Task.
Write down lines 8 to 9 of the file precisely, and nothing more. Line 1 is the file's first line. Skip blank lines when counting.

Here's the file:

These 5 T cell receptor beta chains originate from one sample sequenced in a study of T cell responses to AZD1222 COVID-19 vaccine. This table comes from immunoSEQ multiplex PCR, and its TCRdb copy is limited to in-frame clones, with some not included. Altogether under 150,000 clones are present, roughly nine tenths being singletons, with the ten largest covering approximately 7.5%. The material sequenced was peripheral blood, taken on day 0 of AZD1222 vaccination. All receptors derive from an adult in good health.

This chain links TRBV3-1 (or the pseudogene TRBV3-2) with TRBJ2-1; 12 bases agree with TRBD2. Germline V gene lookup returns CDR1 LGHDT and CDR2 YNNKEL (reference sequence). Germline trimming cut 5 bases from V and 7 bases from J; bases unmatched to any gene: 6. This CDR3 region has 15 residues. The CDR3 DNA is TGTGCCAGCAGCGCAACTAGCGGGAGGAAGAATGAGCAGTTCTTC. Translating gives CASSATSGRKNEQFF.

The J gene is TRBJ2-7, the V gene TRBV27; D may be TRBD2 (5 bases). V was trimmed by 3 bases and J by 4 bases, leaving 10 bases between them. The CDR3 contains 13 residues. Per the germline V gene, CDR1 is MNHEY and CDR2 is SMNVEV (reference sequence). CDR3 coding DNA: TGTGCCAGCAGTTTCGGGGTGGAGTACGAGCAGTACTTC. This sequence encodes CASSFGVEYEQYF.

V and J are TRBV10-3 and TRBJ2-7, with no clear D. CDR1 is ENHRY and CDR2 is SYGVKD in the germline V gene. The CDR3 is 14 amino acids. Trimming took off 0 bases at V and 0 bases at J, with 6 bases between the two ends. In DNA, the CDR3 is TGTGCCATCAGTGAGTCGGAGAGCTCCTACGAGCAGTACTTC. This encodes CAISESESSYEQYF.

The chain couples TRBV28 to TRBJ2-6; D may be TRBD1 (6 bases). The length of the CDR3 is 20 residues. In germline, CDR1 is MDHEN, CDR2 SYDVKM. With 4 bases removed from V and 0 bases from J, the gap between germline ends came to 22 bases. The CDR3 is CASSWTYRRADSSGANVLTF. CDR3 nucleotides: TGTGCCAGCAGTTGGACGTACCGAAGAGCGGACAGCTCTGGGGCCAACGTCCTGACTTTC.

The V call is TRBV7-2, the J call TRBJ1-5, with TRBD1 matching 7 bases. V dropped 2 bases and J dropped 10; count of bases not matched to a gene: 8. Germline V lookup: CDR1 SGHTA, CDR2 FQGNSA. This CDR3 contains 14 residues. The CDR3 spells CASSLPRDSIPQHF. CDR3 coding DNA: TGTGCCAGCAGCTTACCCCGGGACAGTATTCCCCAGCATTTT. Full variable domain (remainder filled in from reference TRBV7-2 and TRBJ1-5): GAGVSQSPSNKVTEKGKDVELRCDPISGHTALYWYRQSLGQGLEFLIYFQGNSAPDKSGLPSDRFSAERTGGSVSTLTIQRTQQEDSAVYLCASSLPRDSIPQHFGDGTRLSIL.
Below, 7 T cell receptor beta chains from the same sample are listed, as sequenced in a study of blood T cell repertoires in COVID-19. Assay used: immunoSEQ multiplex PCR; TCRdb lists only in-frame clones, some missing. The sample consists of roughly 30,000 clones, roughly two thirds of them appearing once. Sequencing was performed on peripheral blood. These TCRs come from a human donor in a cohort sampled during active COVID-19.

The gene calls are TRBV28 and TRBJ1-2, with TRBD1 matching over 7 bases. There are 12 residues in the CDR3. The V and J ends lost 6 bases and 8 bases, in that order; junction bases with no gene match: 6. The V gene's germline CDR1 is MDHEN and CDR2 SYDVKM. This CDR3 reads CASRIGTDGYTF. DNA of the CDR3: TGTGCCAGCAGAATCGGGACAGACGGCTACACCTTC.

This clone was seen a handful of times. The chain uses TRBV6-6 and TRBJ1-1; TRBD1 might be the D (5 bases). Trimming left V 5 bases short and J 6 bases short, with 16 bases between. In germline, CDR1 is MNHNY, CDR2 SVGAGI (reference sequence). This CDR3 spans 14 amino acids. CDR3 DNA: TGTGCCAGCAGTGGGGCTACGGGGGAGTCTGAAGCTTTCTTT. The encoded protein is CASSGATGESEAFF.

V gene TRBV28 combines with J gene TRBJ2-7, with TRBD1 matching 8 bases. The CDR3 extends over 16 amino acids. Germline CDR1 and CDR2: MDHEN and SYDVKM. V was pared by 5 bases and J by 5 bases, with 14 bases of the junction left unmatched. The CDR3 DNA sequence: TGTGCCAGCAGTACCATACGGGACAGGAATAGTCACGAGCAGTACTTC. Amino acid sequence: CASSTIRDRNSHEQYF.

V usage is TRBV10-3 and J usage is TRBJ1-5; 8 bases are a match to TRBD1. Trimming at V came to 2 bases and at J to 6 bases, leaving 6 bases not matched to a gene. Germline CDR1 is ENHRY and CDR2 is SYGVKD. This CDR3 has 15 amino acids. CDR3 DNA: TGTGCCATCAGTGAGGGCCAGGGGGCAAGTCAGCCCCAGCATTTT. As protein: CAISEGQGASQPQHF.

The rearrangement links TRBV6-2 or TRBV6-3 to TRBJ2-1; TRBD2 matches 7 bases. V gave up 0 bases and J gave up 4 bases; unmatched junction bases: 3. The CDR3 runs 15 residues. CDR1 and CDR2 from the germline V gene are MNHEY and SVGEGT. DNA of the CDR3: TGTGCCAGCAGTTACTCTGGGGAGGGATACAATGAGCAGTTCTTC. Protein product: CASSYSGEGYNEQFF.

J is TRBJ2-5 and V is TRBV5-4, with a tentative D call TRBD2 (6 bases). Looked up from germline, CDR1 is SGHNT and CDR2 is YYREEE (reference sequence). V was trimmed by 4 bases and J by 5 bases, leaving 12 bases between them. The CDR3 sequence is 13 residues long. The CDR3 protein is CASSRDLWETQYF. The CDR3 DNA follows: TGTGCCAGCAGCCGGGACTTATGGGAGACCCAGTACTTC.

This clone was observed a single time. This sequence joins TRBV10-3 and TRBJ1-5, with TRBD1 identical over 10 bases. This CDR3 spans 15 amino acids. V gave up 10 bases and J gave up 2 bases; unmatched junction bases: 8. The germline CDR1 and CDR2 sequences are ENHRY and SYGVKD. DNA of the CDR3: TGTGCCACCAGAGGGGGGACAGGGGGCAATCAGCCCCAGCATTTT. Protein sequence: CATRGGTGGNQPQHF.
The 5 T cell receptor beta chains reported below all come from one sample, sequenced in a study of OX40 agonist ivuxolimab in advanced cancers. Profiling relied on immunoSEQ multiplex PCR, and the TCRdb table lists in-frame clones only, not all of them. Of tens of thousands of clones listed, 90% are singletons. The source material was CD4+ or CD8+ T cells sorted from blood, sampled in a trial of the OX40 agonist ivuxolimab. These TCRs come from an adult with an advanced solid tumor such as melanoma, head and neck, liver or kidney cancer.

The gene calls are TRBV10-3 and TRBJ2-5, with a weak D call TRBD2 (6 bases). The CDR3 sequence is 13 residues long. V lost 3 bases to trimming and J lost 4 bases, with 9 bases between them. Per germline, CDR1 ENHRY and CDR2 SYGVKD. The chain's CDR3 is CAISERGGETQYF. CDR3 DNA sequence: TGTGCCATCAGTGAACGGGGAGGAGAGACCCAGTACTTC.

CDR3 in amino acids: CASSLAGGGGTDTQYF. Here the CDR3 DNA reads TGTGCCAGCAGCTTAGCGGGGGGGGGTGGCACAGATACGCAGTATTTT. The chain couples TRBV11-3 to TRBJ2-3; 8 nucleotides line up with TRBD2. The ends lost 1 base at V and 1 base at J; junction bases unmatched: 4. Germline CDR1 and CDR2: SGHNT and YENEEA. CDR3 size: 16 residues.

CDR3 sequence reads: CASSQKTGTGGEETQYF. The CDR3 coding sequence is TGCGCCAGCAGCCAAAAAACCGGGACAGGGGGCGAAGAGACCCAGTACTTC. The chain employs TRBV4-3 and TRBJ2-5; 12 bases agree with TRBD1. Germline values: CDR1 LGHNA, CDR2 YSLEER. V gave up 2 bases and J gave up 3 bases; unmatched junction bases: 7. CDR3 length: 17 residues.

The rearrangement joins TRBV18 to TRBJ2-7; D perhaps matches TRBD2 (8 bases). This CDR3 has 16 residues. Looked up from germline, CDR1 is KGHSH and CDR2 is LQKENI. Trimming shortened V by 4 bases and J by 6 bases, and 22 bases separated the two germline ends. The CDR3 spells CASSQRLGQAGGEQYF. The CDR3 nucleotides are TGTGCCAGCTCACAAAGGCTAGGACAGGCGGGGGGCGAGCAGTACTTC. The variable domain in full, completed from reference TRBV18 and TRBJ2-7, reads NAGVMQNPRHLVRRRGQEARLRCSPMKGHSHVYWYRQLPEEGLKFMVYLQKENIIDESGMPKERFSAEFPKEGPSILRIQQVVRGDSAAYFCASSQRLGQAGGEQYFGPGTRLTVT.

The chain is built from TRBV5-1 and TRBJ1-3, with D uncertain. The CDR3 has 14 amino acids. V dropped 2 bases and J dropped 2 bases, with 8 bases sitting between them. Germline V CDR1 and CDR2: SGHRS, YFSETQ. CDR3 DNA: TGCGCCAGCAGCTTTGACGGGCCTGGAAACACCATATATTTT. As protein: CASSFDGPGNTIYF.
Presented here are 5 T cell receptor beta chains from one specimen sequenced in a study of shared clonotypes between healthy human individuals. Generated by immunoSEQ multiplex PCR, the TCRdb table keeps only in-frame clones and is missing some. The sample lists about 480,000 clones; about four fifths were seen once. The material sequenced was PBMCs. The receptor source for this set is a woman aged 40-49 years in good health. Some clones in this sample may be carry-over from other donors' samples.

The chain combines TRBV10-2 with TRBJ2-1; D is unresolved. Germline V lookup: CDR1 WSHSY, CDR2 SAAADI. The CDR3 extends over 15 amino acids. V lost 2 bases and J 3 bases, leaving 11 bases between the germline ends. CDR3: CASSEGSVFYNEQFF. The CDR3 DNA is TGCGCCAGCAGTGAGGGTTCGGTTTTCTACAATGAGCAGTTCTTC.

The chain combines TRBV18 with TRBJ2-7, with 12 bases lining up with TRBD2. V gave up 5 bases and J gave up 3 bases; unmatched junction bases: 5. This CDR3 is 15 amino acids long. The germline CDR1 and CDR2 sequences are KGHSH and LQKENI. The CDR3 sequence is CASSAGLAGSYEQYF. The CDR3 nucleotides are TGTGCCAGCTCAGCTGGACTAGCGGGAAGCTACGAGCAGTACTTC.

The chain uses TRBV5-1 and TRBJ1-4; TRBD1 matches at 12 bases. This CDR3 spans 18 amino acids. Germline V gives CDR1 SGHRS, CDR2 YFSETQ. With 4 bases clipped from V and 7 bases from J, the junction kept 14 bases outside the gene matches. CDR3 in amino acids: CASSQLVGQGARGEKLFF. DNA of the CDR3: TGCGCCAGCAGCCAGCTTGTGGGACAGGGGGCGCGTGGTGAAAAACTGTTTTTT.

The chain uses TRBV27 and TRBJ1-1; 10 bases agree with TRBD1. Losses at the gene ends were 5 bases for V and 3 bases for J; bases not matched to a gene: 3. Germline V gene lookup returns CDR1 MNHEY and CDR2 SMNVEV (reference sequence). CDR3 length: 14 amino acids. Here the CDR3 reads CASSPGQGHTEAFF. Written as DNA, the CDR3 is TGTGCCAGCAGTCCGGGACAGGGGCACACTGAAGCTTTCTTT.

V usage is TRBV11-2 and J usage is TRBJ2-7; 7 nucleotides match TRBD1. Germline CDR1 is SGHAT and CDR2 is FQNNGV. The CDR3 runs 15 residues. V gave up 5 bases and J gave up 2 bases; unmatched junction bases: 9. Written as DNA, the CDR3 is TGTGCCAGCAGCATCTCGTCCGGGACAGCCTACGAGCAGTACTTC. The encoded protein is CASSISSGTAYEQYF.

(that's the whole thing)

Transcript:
The gene calls are TRBV28 and TRBJ1-2, with TRBD1 matching over 7 bases. There are 12 residues in the CDR3. The V and J ends lost 6 bases and 8 bases, in that order; junction bases with no gene match: 6. The V gene's germline CDR1 is MDHEN and CDR2 SYDVKM. This CDR3 reads CASRIGTDGYTF. DNA of the CDR3: TGTGCCAGCAGAATCGGGACAGACGGCTACACCTTC.

This clone was seen a handful of times. The chain uses TRBV6-6 and TRBJ1-1; TRBD1 might be the D (5 bases). Trimming left V 5 bases short and J 6 bases short, with 16 bases between. In germline, CDR1 is MNHNY, CDR2 SVGAGI (reference sequence). This CDR3 spans 14 amino acids. CDR3 DNA: TGTGCCAGCAGTGGGGCTACGGGGGAGTCTGAAGCTTTCTTT. The encoded protein is CASSGATGESEAFF.